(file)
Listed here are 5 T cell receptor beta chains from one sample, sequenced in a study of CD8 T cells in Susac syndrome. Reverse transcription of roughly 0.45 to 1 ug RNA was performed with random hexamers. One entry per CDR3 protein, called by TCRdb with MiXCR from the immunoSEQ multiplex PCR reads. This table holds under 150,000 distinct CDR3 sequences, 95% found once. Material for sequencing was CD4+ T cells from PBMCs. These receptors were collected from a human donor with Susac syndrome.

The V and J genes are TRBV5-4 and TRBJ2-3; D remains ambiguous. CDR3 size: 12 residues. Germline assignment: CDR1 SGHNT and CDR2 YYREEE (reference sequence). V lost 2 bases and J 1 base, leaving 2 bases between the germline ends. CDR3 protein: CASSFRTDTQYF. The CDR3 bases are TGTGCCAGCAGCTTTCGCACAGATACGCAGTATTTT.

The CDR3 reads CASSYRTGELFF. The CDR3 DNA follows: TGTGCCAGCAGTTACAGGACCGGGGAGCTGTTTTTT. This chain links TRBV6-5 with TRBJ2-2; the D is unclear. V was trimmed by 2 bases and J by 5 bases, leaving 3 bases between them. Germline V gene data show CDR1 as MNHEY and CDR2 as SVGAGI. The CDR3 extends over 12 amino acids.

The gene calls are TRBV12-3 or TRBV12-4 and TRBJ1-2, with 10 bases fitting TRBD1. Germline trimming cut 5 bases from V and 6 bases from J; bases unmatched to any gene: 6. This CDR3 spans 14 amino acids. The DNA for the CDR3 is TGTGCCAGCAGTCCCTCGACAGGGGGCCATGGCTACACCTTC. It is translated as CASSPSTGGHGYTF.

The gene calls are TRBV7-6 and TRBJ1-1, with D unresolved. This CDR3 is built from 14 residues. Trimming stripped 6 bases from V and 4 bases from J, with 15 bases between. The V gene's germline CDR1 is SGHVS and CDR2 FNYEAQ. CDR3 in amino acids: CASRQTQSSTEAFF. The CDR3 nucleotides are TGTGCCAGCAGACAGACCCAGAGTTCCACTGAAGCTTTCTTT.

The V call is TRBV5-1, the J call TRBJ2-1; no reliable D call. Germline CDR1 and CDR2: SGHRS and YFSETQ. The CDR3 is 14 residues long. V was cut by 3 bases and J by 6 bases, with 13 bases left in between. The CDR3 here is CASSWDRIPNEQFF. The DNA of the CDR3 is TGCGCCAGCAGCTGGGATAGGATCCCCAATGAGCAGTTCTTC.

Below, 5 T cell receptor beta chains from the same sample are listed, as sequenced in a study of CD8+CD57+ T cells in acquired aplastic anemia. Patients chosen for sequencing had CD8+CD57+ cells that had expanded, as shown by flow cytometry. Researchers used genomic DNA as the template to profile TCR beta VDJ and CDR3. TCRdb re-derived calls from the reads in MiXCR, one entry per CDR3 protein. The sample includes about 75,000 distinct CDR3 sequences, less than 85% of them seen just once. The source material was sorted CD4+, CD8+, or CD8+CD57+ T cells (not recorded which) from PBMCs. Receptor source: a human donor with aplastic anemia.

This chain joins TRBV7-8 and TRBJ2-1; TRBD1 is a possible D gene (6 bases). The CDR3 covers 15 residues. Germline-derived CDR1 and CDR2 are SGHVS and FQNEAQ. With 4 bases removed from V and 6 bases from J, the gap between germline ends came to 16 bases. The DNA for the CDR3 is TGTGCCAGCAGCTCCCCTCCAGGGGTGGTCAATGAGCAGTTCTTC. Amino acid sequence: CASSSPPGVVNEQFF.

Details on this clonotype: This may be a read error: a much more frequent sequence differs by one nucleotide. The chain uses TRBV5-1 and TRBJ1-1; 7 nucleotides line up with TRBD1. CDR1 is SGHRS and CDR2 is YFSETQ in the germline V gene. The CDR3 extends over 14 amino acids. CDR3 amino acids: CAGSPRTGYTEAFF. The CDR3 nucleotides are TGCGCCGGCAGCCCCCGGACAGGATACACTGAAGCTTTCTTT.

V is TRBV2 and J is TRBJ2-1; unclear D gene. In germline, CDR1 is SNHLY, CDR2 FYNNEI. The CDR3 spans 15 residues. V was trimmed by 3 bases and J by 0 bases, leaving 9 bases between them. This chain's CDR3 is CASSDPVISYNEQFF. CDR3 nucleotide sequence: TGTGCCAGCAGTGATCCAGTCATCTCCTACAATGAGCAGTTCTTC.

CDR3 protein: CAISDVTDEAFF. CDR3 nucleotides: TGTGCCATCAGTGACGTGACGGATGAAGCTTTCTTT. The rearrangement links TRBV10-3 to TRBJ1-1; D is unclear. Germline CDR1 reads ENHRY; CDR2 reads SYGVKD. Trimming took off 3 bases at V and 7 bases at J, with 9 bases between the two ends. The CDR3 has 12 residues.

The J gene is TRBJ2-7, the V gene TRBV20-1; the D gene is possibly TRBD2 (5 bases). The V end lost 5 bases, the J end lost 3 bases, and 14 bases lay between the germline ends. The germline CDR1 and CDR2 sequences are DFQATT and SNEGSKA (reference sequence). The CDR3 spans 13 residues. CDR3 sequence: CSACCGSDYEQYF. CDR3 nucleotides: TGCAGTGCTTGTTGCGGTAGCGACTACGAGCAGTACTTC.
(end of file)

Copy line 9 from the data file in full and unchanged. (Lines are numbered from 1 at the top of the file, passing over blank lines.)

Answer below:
Details on this clonotype: This may be a read error: a much more frequent sequence differs by one nucleotide. The chain uses TRBV5-1 and TRBJ1-1; 7 nucleotides line up with TRBD1. CDR1 is SGHRS and CDR2 is YFSETQ in the germline V gene. The CDR3 extends over 14 amino acids. CDR3 amino acids: CAGSPRTGYTEAFF. The CDR3 nucleotides are TGCGCCGGCAGCCCCCGGACAGGATACACTGAAGCTTTCTTT.